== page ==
CS255 Syllabus

### Operations on array variables

• The address of an array element

• Important facts:

• The computer can only operate on one array element

 The computer connot operate on the entire array at once !!!

• An address in M68000 is always a 32 bit value

Therefore:

 The address of an array element is always 32 bits (= a long word in M68000)

• Special emphasis on address (of a variable or array element):

• An address is used to identify a memory location (e.g., where a variable is stored)

• An address is just like a social security number is used to identify a person in the US

A social security number is always 9 digits:

 Leading zeroes in a social security number is significant !!!

• An address in M68000 program is always 32 bits long (because the M68000 CPU can accommodate 232 different memory locations)

 Just like a social security number is is always 9 decimal digits long (because the US can accommodate 109 different individuals)

• Therefore, we must use .l in:

 move.l #B, A0

because the address value #B is always a 32 bits value !!!

• The array element variable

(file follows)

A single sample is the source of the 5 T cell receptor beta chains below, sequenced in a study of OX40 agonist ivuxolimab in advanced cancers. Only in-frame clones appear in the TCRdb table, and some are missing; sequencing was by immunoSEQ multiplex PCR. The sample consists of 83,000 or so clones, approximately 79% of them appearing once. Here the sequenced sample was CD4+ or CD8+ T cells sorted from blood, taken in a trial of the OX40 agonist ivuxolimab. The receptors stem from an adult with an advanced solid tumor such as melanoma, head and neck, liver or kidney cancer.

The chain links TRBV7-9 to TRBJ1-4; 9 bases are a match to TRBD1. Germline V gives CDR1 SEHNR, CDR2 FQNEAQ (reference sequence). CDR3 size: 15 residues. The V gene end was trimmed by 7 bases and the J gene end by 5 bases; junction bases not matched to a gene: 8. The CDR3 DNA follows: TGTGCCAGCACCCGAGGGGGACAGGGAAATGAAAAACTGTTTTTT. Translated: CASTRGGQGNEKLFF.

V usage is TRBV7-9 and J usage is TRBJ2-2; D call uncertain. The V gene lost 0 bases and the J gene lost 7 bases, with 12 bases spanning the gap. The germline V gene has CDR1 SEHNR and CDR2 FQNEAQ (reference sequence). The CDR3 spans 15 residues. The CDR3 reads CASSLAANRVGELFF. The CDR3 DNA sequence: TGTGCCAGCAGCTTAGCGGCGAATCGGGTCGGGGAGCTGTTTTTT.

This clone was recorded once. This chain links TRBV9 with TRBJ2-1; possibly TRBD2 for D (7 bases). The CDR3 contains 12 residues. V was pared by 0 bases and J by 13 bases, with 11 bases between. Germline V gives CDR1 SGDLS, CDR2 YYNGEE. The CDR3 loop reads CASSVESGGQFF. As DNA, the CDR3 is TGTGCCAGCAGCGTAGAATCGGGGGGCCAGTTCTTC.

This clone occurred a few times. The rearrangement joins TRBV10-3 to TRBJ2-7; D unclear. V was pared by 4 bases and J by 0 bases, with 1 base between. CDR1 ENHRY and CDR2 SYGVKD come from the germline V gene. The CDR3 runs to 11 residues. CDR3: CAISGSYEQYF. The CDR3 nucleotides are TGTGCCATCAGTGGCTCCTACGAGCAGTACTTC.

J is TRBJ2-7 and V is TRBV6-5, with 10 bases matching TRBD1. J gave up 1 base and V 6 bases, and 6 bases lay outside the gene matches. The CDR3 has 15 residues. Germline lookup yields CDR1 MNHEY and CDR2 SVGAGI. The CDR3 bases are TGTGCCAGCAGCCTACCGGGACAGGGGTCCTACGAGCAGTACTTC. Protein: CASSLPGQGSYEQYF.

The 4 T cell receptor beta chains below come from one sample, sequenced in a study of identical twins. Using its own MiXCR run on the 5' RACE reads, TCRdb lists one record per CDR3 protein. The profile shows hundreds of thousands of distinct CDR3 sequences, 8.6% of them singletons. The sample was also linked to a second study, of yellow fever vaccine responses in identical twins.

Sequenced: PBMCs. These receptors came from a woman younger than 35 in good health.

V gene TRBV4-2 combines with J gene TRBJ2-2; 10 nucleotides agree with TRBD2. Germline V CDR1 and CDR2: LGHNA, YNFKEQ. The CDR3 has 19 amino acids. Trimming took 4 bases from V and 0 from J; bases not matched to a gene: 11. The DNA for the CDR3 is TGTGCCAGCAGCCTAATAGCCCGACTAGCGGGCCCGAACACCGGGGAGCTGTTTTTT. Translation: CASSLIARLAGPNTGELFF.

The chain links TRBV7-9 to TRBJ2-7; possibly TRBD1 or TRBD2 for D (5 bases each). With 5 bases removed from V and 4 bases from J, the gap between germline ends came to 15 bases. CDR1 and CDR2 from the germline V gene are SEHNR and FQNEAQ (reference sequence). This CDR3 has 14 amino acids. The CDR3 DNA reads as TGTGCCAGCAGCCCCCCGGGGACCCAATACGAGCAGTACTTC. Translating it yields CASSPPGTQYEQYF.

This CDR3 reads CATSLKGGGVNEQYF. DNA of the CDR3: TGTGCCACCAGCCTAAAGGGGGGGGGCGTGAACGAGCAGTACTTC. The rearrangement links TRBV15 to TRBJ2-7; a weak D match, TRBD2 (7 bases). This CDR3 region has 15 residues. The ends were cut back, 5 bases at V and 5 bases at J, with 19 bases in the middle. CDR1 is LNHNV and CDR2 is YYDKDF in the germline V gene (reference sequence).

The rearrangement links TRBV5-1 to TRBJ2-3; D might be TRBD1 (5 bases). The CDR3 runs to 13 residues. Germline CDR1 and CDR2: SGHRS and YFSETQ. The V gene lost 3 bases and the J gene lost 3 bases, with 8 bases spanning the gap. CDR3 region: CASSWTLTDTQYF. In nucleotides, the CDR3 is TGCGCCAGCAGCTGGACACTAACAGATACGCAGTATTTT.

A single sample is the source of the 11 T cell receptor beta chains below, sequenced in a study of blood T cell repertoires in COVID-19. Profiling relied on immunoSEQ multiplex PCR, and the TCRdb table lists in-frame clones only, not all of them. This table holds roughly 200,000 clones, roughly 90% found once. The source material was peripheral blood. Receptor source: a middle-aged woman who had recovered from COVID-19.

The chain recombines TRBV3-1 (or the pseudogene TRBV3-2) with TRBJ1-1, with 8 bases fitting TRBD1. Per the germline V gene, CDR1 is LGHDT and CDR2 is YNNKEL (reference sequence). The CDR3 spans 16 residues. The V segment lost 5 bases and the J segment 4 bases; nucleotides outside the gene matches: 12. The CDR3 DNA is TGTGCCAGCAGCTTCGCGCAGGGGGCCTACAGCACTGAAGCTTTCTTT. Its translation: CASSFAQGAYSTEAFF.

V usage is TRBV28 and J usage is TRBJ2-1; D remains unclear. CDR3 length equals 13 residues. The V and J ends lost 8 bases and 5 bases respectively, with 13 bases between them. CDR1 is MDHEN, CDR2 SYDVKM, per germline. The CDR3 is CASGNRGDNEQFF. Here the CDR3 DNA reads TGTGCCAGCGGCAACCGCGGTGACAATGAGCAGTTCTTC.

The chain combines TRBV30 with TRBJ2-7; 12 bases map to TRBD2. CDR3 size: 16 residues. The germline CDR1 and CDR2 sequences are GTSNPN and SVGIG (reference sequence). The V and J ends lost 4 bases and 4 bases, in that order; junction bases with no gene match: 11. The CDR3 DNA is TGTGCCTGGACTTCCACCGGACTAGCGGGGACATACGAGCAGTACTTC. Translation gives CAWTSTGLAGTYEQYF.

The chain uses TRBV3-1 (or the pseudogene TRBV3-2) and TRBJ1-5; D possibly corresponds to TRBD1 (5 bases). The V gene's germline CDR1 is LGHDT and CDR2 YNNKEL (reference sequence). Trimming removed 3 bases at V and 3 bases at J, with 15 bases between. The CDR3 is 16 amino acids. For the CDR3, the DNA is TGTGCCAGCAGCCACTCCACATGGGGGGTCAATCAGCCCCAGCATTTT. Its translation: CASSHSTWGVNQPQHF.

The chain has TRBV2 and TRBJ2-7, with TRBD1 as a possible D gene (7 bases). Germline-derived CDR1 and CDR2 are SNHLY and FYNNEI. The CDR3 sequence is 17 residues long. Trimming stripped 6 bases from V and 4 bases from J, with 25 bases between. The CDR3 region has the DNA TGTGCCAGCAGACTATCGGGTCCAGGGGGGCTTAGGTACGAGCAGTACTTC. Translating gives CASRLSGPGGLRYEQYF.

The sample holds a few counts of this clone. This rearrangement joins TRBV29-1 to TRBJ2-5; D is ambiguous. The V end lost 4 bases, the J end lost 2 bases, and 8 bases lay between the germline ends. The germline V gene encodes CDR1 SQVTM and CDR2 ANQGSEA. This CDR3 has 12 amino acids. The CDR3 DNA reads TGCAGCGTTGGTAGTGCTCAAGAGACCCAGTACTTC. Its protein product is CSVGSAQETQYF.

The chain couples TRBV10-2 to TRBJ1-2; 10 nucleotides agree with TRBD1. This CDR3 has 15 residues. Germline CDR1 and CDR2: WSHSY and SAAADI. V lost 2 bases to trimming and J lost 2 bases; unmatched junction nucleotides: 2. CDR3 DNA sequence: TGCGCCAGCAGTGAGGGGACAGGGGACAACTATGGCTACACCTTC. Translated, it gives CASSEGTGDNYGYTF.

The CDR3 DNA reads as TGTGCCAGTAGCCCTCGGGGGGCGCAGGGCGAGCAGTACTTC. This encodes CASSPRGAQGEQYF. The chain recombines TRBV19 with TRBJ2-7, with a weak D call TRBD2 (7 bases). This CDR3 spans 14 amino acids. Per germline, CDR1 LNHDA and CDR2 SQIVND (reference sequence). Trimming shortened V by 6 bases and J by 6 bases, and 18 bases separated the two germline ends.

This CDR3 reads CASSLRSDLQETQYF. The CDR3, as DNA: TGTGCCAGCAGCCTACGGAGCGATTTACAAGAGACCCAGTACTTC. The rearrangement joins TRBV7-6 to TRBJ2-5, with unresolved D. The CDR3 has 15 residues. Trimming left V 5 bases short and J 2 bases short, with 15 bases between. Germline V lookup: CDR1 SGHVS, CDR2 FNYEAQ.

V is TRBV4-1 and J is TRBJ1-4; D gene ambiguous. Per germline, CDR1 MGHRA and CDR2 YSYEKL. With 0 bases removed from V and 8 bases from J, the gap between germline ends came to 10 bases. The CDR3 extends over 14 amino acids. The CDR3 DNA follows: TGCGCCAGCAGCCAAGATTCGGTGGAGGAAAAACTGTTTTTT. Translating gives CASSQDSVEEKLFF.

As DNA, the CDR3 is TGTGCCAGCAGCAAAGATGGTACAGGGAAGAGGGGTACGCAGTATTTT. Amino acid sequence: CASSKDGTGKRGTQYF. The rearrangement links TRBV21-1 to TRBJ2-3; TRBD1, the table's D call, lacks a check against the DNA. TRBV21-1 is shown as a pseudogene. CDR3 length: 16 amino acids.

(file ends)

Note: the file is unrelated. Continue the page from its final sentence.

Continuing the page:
• Fact:

• The data type of an array element can be different for different arrays

Example:

 int B[10]; short C[10];

Important note:

 You must use the correct modifier (.b, .w or .l) of an M68000 instruction to operate on an array element (The address of an array element is always 32 bits --- you must always use .l to operate on an address !!!)

• Example 1: adding integer array elements

 int B[10] (We assumed array B have been defined) B[4] = B[3] + B[7]; // Each array element is an int !!! In assembler code: movea.l #B,A0 * A0 = base address of array B move.l 12(A0),D0 * Get the int type variable B[3] in D0 move.l 28(A0),D1 * Get the int type variable B[7] in D1 add.l D0,D1 * Add the two int type values together * The sum is an int and is stored in D1 move.l D1,16(A0) * Store the int type value into B[4]

• Example 2: adding short array elements

 short B[10]; (We assumed array B have been defined) B[4] = B[3] + B[7]; // Each array element is a short !!! In assembler code: movea.l #B,A0 * A0 = base address of array B move.w 6(A0),D0 * Get the short type variable B[3] in D0 move.w 14(A0),D1 * Get the short type variable B[7] in D1 add.w D0,D1 * Add the two short type values together * The sum is a short and is stored in D1 move.w D1,8(A0) * Store the short type value into B[4]

Notice that:

• Each int value will occupy 4 bytes of memory space, therefore:

 If   B[ ] is an int typed array, the offset of the variable B[k] is: 4 × k

• Each short value will occupy 2 bytes of memory space, therefore:

 If   B[ ] is a short typed array, the offset of the variable B[k] is: 2 × k